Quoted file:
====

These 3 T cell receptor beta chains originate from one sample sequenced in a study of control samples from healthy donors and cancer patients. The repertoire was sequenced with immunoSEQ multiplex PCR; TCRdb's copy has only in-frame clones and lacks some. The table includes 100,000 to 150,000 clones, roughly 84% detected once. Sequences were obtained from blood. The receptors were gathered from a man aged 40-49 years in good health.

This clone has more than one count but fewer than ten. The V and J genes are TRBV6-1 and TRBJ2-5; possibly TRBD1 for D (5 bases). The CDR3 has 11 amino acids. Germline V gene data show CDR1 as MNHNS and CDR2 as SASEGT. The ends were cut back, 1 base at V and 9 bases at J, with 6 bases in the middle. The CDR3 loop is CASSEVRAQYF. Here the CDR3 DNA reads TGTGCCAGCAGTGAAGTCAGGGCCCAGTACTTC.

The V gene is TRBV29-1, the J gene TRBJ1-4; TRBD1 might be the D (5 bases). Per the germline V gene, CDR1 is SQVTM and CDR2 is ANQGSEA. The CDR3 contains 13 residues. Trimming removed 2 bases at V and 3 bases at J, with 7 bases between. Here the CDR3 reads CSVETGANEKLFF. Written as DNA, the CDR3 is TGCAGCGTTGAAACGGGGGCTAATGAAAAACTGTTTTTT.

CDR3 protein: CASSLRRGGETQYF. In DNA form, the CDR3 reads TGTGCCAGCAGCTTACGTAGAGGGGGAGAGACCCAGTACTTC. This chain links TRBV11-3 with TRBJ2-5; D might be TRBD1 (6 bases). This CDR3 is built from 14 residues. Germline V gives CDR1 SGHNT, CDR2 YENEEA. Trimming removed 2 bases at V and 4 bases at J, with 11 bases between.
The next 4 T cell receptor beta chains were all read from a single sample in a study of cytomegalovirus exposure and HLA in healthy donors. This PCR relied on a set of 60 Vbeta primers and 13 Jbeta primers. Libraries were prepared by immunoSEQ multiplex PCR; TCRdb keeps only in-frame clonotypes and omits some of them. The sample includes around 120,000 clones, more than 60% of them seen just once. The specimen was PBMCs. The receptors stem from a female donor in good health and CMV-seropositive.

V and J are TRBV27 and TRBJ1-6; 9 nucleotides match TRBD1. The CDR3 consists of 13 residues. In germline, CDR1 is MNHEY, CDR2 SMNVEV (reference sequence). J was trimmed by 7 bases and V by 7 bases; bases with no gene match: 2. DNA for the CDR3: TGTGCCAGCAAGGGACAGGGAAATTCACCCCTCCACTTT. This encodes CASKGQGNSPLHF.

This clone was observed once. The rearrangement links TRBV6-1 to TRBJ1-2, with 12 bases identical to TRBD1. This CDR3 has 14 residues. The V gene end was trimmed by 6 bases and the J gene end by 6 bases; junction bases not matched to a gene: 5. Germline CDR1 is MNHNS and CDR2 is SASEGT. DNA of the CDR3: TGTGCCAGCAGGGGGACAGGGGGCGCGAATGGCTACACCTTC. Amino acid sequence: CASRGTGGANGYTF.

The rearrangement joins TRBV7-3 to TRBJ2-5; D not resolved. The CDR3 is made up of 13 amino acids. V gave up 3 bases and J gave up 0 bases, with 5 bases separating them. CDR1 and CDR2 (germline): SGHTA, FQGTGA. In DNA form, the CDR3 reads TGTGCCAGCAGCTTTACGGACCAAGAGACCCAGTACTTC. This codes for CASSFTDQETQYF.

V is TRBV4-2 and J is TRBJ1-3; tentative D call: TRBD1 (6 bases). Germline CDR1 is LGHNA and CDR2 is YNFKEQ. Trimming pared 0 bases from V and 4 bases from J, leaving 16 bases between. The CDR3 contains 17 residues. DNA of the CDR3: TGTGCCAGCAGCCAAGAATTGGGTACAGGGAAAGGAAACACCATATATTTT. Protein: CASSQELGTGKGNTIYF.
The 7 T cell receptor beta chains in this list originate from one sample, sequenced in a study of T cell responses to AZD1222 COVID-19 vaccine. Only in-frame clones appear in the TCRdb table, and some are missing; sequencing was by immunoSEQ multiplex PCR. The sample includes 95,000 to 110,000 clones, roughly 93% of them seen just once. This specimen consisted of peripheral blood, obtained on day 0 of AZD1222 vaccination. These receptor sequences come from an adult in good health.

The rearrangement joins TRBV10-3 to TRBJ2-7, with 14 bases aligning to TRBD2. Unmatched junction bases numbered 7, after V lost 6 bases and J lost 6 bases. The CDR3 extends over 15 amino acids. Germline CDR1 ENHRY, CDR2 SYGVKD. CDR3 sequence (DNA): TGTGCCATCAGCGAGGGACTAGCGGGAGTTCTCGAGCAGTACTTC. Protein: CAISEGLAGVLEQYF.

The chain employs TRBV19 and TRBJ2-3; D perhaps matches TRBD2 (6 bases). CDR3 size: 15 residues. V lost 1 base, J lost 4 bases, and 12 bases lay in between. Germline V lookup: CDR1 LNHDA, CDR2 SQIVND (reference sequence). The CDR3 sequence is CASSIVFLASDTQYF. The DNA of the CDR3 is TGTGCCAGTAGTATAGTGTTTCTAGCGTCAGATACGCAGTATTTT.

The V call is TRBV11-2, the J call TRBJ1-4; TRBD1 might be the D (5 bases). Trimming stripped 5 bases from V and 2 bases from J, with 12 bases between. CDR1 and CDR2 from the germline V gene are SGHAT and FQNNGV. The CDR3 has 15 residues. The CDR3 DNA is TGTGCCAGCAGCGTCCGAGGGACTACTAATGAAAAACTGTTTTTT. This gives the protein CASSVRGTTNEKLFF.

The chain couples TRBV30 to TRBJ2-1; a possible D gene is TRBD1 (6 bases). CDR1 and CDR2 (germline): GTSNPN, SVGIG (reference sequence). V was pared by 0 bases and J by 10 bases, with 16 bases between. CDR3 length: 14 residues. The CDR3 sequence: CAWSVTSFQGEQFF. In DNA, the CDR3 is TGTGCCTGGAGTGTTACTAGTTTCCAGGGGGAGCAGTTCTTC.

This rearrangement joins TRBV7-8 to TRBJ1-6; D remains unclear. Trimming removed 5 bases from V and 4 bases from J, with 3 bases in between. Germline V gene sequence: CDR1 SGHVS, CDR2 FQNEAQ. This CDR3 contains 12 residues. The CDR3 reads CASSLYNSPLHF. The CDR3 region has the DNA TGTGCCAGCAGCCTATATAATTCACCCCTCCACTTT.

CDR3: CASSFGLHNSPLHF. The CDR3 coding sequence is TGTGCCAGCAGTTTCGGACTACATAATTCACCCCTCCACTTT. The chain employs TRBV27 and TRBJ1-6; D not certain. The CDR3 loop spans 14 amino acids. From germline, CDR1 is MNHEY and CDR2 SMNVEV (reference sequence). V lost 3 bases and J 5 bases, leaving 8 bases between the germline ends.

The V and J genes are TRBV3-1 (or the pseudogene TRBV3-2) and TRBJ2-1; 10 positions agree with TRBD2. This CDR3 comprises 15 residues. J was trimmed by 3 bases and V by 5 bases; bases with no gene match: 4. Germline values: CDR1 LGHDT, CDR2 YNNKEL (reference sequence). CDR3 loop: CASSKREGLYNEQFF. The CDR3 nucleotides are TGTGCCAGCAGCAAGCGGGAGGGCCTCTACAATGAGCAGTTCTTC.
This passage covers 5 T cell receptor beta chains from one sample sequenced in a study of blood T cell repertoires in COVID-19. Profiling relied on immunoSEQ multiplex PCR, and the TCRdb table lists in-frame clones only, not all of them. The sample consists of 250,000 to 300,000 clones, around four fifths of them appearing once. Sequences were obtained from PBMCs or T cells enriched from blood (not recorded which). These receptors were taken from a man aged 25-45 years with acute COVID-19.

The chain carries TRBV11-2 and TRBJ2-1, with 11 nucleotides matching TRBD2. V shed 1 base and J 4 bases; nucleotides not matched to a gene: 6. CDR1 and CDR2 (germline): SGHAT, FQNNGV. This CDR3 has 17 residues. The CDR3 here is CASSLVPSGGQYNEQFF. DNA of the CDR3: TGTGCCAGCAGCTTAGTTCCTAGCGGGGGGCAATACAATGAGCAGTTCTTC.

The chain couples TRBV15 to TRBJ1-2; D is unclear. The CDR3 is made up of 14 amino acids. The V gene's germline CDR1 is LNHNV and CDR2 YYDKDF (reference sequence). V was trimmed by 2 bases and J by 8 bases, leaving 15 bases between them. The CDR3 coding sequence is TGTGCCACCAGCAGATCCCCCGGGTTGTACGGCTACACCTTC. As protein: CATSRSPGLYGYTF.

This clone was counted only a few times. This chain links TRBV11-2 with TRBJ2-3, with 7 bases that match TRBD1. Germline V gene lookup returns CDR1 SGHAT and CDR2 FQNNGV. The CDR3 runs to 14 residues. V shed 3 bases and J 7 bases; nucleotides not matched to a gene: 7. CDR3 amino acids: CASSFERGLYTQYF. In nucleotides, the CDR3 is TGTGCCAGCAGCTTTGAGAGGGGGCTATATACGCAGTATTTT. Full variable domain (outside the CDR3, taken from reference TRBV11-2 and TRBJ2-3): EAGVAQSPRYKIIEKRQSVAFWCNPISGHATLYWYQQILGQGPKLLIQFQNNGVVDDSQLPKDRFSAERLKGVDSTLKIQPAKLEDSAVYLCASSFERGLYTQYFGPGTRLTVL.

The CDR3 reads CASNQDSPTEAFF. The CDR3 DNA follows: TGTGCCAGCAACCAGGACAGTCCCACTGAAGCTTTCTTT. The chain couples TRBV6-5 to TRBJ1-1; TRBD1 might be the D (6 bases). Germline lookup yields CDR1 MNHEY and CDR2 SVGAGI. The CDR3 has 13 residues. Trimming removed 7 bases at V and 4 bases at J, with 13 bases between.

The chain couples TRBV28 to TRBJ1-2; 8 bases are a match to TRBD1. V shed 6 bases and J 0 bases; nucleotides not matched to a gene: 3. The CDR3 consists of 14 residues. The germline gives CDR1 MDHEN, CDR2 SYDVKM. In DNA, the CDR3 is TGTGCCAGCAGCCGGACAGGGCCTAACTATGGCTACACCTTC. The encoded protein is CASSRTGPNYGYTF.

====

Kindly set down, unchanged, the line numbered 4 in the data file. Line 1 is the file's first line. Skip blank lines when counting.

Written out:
CDR3 protein: CASSLRRGGETQYF. In DNA form, the CDR3 reads TGTGCCAGCAGCTTACGTAGAGGGGGAGAGACCCAGTACTTC. This chain links TRBV11-3 with TRBJ2-5; D might be TRBD1 (6 bases). This CDR3 is built from 14 residues. Germline V gives CDR1 SGHNT, CDR2 YENEEA. Trimming removed 2 bases at V and 4 bases at J, with 11 bases between.